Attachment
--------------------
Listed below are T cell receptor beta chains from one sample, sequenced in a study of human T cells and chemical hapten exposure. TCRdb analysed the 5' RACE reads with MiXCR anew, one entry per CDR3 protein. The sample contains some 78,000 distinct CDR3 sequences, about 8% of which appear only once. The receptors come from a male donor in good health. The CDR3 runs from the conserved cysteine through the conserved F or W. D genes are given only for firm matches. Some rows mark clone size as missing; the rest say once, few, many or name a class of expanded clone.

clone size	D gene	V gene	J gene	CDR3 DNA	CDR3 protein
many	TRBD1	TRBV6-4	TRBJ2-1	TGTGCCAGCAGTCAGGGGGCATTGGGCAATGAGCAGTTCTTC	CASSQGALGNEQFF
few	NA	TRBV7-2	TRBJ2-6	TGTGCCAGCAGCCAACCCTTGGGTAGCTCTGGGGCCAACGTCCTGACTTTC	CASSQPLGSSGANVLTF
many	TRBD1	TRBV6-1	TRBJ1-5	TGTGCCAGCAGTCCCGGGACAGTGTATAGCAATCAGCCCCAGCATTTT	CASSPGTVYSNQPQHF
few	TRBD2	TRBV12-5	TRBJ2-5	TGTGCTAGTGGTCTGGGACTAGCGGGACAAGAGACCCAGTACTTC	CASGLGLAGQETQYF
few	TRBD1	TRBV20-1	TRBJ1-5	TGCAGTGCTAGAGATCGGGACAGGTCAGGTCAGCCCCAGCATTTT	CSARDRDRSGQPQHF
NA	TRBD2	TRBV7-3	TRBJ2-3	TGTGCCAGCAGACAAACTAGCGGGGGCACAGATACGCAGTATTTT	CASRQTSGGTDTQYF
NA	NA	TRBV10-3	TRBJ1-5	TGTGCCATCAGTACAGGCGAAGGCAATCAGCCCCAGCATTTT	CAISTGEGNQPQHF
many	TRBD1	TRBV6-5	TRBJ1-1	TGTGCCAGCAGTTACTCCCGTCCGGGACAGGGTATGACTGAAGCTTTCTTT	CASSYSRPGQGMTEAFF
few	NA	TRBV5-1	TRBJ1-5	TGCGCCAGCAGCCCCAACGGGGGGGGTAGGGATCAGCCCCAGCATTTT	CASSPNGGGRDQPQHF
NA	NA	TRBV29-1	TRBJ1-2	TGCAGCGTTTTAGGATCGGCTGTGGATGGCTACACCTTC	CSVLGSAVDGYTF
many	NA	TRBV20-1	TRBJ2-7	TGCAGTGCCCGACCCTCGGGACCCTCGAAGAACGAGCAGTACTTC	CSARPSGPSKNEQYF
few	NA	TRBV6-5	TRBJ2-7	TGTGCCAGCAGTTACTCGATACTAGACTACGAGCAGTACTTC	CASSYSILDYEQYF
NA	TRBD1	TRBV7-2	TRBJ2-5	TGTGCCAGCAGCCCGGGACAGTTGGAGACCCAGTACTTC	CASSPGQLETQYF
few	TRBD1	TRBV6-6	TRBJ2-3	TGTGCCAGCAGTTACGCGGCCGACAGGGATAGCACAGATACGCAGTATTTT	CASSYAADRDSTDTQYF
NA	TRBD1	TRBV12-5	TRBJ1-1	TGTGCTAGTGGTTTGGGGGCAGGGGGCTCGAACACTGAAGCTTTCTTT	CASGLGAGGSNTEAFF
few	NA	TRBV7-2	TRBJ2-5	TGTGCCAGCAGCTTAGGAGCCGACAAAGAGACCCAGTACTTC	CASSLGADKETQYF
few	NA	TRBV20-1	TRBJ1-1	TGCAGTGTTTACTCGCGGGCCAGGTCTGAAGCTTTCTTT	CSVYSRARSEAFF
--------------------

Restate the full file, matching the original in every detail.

Listed below are T cell receptor beta chains from one sample, sequenced in a study of human T cells and chemical hapten exposure. TCRdb analysed the 5' RACE reads with MiXCR anew, one entry per CDR3 protein. The sample contains some 78,000 distinct CDR3 sequences, about 8% of which appear only once. The receptors come from a male donor in good health. The CDR3 runs from the conserved cysteine through the conserved F or W. D genes are given only for firm matches. Some rows mark clone size as missing; the rest say once, few, many or name a class of expanded clone.

clone size	D gene	V gene	J gene	CDR3 DNA	CDR3 protein
many	TRBD1	TRBV6-4	TRBJ2-1	TGTGCCAGCAGTCAGGGGGCATTGGGCAATGAGCAGTTCTTC	CASSQGALGNEQFF
few	NA	TRBV7-2	TRBJ2-6	TGTGCCAGCAGCCAACCCTTGGGTAGCTCTGGGGCCAACGTCCTGACTTTC	CASSQPLGSSGANVLTF
many	TRBD1	TRBV6-1	TRBJ1-5	TGTGCCAGCAGTCCCGGGACAGTGTATAGCAATCAGCCCCAGCATTTT	CASSPGTVYSNQPQHF
few	TRBD2	TRBV12-5	TRBJ2-5	TGTGCTAGTGGTCTGGGACTAGCGGGACAAGAGACCCAGTACTTC	CASGLGLAGQETQYF
few	TRBD1	TRBV20-1	TRBJ1-5	TGCAGTGCTAGAGATCGGGACAGGTCAGGTCAGCCCCAGCATTTT	CSARDRDRSGQPQHF
NA	TRBD2	TRBV7-3	TRBJ2-3	TGTGCCAGCAGACAAACTAGCGGGGGCACAGATACGCAGTATTTT	CASRQTSGGTDTQYF
NA	NA	TRBV10-3	TRBJ1-5	TGTGCCATCAGTACAGGCGAAGGCAATCAGCCCCAGCATTTT	CAISTGEGNQPQHF
many	TRBD1	TRBV6-5	TRBJ1-1	TGTGCCAGCAGTTACTCCCGTCCGGGACAGGGTATGACTGAAGCTTTCTTT	CASSYSRPGQGMTEAFF
few	NA	TRBV5-1	TRBJ1-5	TGCGCCAGCAGCCCCAACGGGGGGGGTAGGGATCAGCCCCAGCATTTT	CASSPNGGGRDQPQHF
NA	NA	TRBV29-1	TRBJ1-2	TGCAGCGTTTTAGGATCGGCTGTGGATGGCTACACCTTC	CSVLGSAVDGYTF
many	NA	TRBV20-1	TRBJ2-7	TGCAGTGCCCGACCCTCGGGACCCTCGAAGAACGAGCAGTACTTC	CSARPSGPSKNEQYF
few	NA	TRBV6-5	TRBJ2-7	TGTGCCAGCAGTTACTCGATACTAGACTACGAGCAGTACTTC	CASSYSILDYEQYF
NA	TRBD1	TRBV7-2	TRBJ2-5	TGTGCCAGCAGCCCGGGACAGTTGGAGACCCAGTACTTC	CASSPGQLETQYF
few	TRBD1	TRBV6-6	TRBJ2-3	TGTGCCAGCAGTTACGCGGCCGACAGGGATAGCACAGATACGCAGTATTTT	CASSYAADRDSTDTQYF
NA	TRBD1	TRBV12-5	TRBJ1-1	TGTGCTAGTGGTTTGGGGGCAGGGGGCTCGAACACTGAAGCTTTCTTT	CASGLGAGGSNTEAFF
few	NA	TRBV7-2	TRBJ2-5	TGTGCCAGCAGCTTAGGAGCCGACAAAGAGACCCAGTACTTC	CASSLGADKETQYF
few	NA	TRBV20-1	TRBJ1-1	TGCAGTGTTTACTCGCGGGCCAGGTCTGAAGCTTTCTTT	CSVYSRARSEAFF